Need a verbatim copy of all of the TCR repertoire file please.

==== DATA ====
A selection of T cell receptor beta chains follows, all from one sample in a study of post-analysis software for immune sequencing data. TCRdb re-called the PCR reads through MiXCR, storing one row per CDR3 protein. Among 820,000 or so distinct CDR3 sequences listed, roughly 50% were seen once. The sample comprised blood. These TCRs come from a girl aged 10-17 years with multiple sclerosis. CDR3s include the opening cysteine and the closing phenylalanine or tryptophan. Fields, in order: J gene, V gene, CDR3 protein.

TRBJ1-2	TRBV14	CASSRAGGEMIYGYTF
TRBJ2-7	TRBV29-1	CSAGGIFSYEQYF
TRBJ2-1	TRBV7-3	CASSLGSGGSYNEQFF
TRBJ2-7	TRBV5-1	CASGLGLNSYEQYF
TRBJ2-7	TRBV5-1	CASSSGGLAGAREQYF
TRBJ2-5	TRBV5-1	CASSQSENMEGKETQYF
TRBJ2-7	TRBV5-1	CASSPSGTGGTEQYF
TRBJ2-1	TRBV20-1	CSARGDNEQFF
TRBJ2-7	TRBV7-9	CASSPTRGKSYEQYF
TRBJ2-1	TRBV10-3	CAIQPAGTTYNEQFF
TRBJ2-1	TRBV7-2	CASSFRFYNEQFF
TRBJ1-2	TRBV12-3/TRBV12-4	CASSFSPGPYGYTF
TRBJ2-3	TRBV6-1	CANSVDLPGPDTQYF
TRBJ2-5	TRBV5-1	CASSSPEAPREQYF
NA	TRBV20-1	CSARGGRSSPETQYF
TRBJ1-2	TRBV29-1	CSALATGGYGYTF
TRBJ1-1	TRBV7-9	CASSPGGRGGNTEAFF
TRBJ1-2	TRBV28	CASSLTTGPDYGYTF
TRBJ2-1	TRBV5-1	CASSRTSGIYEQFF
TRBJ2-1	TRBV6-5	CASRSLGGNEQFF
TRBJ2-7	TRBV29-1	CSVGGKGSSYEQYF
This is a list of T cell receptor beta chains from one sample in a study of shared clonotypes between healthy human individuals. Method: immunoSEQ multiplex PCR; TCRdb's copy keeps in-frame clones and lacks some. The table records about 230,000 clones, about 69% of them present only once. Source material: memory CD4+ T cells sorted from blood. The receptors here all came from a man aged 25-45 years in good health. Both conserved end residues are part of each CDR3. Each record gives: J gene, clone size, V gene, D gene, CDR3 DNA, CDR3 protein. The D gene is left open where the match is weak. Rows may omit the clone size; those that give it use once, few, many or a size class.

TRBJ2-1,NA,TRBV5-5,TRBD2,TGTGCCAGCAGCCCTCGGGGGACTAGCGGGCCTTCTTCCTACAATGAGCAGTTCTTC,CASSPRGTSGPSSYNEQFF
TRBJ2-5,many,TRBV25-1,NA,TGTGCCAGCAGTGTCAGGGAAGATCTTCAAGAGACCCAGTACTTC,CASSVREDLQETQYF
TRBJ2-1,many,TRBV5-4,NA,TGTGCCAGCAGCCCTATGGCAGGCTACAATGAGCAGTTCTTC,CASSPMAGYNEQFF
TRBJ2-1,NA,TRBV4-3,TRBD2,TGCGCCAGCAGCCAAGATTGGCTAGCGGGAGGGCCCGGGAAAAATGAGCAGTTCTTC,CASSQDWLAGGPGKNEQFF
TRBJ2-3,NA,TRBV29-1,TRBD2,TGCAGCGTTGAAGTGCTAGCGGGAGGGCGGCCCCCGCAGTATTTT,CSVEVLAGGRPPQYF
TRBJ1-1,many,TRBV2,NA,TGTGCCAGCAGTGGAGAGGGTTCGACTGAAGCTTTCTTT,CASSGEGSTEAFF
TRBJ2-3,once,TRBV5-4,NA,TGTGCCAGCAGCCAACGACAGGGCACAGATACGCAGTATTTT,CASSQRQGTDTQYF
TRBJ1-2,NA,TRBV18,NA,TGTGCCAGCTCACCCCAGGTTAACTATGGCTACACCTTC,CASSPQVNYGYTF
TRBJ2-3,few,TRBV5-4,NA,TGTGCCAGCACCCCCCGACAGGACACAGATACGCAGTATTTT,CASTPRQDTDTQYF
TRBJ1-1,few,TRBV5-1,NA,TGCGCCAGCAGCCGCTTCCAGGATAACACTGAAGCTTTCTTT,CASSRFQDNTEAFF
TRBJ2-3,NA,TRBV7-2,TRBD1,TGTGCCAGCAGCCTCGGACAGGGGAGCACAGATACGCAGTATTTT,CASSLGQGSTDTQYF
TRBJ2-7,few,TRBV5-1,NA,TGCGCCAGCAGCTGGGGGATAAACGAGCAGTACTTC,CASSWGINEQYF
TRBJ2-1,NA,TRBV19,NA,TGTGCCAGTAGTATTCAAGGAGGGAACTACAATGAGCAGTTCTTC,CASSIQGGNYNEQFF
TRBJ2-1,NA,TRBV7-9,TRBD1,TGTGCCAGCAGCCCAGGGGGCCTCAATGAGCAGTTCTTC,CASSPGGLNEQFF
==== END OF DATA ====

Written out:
A selection of T cell receptor beta chains follows, all from one sample in a study of post-analysis software for immune sequencing data. TCRdb re-called the PCR reads through MiXCR, storing one row per CDR3 protein. Among 820,000 or so distinct CDR3 sequences listed, roughly 50% were seen once. The sample comprised blood. These TCRs come from a girl aged 10-17 years with multiple sclerosis. CDR3s include the opening cysteine and the closing phenylalanine or tryptophan. Fields, in order: J gene, V gene, CDR3 protein.

TRBJ1-2	TRBV14	CASSRAGGEMIYGYTF
TRBJ2-7	TRBV29-1	CSAGGIFSYEQYF
TRBJ2-1	TRBV7-3	CASSLGSGGSYNEQFF
TRBJ2-7	TRBV5-1	CASGLGLNSYEQYF
TRBJ2-7	TRBV5-1	CASSSGGLAGAREQYF
TRBJ2-5	TRBV5-1	CASSQSENMEGKETQYF
TRBJ2-7	TRBV5-1	CASSPSGTGGTEQYF
TRBJ2-1	TRBV20-1	CSARGDNEQFF
TRBJ2-7	TRBV7-9	CASSPTRGKSYEQYF
TRBJ2-1	TRBV10-3	CAIQPAGTTYNEQFF
TRBJ2-1	TRBV7-2	CASSFRFYNEQFF
TRBJ1-2	TRBV12-3/TRBV12-4	CASSFSPGPYGYTF
TRBJ2-3	TRBV6-1	CANSVDLPGPDTQYF
TRBJ2-5	TRBV5-1	CASSSPEAPREQYF
NA	TRBV20-1	CSARGGRSSPETQYF
TRBJ1-2	TRBV29-1	CSALATGGYGYTF
TRBJ1-1	TRBV7-9	CASSPGGRGGNTEAFF
TRBJ1-2	TRBV28	CASSLTTGPDYGYTF
TRBJ2-1	TRBV5-1	CASSRTSGIYEQFF
TRBJ2-1	TRBV6-5	CASRSLGGNEQFF
TRBJ2-7	TRBV29-1	CSVGGKGSSYEQYF
This is a list of T cell receptor beta chains from one sample in a study of shared clonotypes between healthy human individuals. Method: immunoSEQ multiplex PCR; TCRdb's copy keeps in-frame clones and lacks some. The table records about 230,000 clones, about 69% of them present only once. Source material: memory CD4+ T cells sorted from blood. The receptors here all came from a man aged 25-45 years in good health. Both conserved end residues are part of each CDR3. Each record gives: J gene, clone size, V gene, D gene, CDR3 DNA, CDR3 protein. The D gene is left open where the match is weak. Rows may omit the clone size; those that give it use once, few, many or a size class.

TRBJ2-1,NA,TRBV5-5,TRBD2,TGTGCCAGCAGCCCTCGGGGGACTAGCGGGCCTTCTTCCTACAATGAGCAGTTCTTC,CASSPRGTSGPSSYNEQFF
TRBJ2-5,many,TRBV25-1,NA,TGTGCCAGCAGTGTCAGGGAAGATCTTCAAGAGACCCAGTACTTC,CASSVREDLQETQYF
TRBJ2-1,many,TRBV5-4,NA,TGTGCCAGCAGCCCTATGGCAGGCTACAATGAGCAGTTCTTC,CASSPMAGYNEQFF
TRBJ2-1,NA,TRBV4-3,TRBD2,TGCGCCAGCAGCCAAGATTGGCTAGCGGGAGGGCCCGGGAAAAATGAGCAGTTCTTC,CASSQDWLAGGPGKNEQFF
TRBJ2-3,NA,TRBV29-1,TRBD2,TGCAGCGTTGAAGTGCTAGCGGGAGGGCGGCCCCCGCAGTATTTT,CSVEVLAGGRPPQYF
TRBJ1-1,many,TRBV2,NA,TGTGCCAGCAGTGGAGAGGGTTCGACTGAAGCTTTCTTT,CASSGEGSTEAFF
TRBJ2-3,once,TRBV5-4,NA,TGTGCCAGCAGCCAACGACAGGGCACAGATACGCAGTATTTT,CASSQRQGTDTQYF
TRBJ1-2,NA,TRBV18,NA,TGTGCCAGCTCACCCCAGGTTAACTATGGCTACACCTTC,CASSPQVNYGYTF
TRBJ2-3,few,TRBV5-4,NA,TGTGCCAGCACCCCCCGACAGGACACAGATACGCAGTATTTT,CASTPRQDTDTQYF
TRBJ1-1,few,TRBV5-1,NA,TGCGCCAGCAGCCGCTTCCAGGATAACACTGAAGCTTTCTTT,CASSRFQDNTEAFF
TRBJ2-3,NA,TRBV7-2,TRBD1,TGTGCCAGCAGCCTCGGACAGGGGAGCACAGATACGCAGTATTTT,CASSLGQGSTDTQYF
TRBJ2-7,few,TRBV5-1,NA,TGCGCCAGCAGCTGGGGGATAAACGAGCAGTACTTC,CASSWGINEQYF
TRBJ2-1,NA,TRBV19,NA,TGTGCCAGTAGTATTCAAGGAGGGAACTACAATGAGCAGTTCTTC,CASSIQGGNYNEQFF
TRBJ2-1,NA,TRBV7-9,TRBD1,TGTGCCAGCAGCCCAGGGGGCCTCAATGAGCAGTTCTTC,CASSPGGLNEQFF